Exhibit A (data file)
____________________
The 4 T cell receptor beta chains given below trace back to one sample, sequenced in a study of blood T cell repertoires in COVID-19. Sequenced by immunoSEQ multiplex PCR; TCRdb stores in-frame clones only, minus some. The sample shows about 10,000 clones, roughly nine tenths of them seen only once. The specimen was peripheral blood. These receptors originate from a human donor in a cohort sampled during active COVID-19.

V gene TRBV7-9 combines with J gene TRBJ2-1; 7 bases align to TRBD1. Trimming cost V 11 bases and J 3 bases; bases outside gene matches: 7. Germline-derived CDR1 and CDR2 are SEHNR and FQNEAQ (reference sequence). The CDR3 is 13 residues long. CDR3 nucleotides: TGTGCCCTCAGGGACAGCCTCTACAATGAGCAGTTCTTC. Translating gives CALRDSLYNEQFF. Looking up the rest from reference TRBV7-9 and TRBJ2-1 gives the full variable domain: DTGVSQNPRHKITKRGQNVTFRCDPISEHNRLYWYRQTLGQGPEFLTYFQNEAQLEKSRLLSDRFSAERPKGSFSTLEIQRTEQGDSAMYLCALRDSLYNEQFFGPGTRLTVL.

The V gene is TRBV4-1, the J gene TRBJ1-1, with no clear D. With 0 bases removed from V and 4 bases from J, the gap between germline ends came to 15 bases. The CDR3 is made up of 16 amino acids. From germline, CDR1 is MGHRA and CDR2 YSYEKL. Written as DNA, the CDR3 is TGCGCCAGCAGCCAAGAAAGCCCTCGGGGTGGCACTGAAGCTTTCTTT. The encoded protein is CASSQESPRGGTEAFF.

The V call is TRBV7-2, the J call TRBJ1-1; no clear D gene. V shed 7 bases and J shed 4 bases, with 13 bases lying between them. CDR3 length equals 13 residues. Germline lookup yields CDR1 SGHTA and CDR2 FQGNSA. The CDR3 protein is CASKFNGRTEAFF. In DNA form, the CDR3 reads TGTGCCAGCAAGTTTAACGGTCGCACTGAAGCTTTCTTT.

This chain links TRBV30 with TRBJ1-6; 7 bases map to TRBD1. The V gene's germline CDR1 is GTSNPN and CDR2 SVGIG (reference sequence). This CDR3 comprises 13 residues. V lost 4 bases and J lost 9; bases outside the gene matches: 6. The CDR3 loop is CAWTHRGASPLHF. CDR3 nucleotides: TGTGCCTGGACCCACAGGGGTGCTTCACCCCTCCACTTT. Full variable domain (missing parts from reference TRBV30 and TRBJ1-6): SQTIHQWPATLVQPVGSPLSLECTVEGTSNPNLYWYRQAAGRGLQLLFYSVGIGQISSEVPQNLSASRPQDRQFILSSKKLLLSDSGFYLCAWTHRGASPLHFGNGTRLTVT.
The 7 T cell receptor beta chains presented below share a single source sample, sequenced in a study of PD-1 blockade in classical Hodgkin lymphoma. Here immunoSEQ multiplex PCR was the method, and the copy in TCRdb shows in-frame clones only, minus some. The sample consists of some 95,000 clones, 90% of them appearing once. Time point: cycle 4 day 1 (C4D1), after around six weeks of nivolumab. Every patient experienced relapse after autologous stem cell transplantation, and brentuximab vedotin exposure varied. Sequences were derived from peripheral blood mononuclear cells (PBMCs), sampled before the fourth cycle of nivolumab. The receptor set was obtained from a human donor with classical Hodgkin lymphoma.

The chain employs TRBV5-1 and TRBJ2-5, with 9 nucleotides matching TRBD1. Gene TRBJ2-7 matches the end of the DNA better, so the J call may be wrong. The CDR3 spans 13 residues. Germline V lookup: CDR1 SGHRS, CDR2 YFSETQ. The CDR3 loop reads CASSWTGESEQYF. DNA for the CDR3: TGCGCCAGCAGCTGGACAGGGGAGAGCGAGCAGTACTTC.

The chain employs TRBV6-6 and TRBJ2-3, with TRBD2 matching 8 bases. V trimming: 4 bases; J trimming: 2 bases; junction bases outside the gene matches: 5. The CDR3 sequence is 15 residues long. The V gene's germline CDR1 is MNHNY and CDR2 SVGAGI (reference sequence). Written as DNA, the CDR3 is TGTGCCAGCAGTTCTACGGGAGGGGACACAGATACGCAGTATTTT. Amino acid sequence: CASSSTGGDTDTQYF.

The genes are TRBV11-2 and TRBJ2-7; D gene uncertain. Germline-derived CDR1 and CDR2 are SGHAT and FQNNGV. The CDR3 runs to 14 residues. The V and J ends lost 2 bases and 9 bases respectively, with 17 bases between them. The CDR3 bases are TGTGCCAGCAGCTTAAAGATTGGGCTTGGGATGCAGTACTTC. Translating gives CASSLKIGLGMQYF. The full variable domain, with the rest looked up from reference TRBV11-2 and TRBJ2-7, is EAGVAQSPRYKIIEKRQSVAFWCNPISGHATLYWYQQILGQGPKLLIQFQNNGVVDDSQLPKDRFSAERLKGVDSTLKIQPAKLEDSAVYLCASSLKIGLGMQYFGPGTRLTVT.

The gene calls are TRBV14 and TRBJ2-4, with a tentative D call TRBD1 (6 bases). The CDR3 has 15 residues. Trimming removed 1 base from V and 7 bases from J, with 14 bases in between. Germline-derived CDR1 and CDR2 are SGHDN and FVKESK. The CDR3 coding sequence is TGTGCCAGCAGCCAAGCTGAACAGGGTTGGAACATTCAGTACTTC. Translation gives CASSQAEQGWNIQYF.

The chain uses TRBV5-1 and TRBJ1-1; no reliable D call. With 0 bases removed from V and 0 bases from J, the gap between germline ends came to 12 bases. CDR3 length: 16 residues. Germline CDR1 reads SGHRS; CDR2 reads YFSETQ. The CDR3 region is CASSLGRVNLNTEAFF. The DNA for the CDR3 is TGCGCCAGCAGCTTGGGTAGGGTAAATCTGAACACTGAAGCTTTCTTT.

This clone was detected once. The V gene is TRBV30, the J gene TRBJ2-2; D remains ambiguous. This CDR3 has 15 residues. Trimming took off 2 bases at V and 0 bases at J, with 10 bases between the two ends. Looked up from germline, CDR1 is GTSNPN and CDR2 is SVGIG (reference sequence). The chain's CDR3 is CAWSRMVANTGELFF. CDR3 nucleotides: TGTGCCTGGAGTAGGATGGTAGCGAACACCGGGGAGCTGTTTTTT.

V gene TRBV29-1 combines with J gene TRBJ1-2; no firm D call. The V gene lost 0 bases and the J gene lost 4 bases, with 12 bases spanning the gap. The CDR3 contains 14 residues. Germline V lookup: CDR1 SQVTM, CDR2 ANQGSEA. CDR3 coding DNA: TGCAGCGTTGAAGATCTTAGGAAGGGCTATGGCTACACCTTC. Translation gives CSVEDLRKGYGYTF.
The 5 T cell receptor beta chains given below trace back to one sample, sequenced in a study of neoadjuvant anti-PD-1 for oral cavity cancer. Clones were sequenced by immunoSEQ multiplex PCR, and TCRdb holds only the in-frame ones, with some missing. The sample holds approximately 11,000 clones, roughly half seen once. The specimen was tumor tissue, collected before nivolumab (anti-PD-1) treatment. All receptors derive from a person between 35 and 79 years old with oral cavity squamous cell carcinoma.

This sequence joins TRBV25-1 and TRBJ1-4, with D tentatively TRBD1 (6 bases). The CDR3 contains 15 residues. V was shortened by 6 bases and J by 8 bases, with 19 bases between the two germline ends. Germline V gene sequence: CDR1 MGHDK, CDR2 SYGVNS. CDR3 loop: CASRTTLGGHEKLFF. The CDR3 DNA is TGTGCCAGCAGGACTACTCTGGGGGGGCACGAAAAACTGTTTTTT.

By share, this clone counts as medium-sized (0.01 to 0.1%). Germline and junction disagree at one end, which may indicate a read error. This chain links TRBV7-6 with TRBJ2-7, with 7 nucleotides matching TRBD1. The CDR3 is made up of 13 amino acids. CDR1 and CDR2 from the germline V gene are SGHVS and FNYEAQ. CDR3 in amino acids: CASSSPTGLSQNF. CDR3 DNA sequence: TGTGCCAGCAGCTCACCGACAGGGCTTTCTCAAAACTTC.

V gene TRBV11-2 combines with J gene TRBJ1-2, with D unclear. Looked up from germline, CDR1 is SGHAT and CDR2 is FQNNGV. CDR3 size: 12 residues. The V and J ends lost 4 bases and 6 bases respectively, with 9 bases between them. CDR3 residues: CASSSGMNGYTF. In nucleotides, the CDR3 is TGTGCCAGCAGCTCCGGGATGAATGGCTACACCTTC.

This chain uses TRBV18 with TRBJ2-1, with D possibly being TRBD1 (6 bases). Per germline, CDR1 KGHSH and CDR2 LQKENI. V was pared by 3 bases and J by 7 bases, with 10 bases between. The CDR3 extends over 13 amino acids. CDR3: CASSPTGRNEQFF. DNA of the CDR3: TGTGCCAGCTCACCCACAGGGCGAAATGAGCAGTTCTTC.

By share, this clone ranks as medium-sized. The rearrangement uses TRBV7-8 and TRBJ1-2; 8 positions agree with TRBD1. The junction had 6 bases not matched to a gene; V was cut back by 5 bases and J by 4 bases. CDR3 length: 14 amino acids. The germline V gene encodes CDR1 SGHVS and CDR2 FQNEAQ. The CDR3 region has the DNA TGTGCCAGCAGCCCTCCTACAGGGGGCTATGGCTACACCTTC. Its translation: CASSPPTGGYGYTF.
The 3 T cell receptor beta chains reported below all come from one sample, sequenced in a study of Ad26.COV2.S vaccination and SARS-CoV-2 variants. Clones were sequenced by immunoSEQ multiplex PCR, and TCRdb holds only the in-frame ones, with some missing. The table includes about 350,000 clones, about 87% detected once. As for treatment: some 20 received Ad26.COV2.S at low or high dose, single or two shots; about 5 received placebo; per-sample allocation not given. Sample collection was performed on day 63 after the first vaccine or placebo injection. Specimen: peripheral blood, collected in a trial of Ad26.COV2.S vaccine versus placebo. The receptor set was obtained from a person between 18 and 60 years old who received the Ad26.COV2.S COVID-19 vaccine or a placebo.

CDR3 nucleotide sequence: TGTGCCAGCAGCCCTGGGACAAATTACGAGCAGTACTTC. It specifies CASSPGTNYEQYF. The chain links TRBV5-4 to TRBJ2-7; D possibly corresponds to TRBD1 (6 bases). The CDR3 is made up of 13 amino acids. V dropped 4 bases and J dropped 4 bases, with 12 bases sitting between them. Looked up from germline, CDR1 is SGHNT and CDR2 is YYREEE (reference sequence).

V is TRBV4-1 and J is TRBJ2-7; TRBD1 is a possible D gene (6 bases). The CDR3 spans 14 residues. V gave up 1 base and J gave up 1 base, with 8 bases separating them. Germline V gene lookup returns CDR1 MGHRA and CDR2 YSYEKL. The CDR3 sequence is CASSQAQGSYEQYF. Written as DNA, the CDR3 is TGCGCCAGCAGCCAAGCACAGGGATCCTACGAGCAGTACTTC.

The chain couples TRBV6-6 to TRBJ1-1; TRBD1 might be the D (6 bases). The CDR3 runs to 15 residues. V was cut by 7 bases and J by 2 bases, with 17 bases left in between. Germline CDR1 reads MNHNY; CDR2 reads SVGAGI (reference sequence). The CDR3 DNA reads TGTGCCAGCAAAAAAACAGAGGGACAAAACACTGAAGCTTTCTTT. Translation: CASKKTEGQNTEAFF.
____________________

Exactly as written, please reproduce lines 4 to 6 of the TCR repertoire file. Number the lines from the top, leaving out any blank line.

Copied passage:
The V call is TRBV7-2, the J call TRBJ1-1; no clear D gene. V shed 7 bases and J shed 4 bases, with 13 bases lying between them. CDR3 length equals 13 residues. Germline lookup yields CDR1 SGHTA and CDR2 FQGNSA. The CDR3 protein is CASKFNGRTEAFF. In DNA form, the CDR3 reads TGTGCCAGCAAGTTTAACGGTCGCACTGAAGCTTTCTTT.

This chain links TRBV30 with TRBJ1-6; 7 bases map to TRBD1. The V gene's germline CDR1 is GTSNPN and CDR2 SVGIG (reference sequence). This CDR3 comprises 13 residues. V lost 4 bases and J lost 9; bases outside the gene matches: 6. The CDR3 loop is CAWTHRGASPLHF. CDR3 nucleotides: TGTGCCTGGACCCACAGGGGTGCTTCACCCCTCCACTTT. Full variable domain (missing parts from reference TRBV30 and TRBJ1-6): SQTIHQWPATLVQPVGSPLSLECTVEGTSNPNLYWYRQAAGRGLQLLFYSVGIGQISSEVPQNLSASRPQDRQFILSSKKLLLSDSGFYLCAWTHRGASPLHFGNGTRLTVT.
The 7 T cell receptor beta chains presented below share a single source sample, sequenced in a study of PD-1 blockade in classical Hodgkin lymphoma. Here immunoSEQ multiplex PCR was the method, and the copy in TCRdb shows in-frame clones only, minus some. The sample consists of some 95,000 clones, 90% of them appearing once. Time point: cycle 4 day 1 (C4D1), after around six weeks of nivolumab. Every patient experienced relapse after autologous stem cell transplantation, and brentuximab vedotin exposure varied. Sequences were derived from peripheral blood mononuclear cells (PBMCs), sampled before the fourth cycle of nivolumab. The receptor set was obtained from a human donor with classical Hodgkin lymphoma.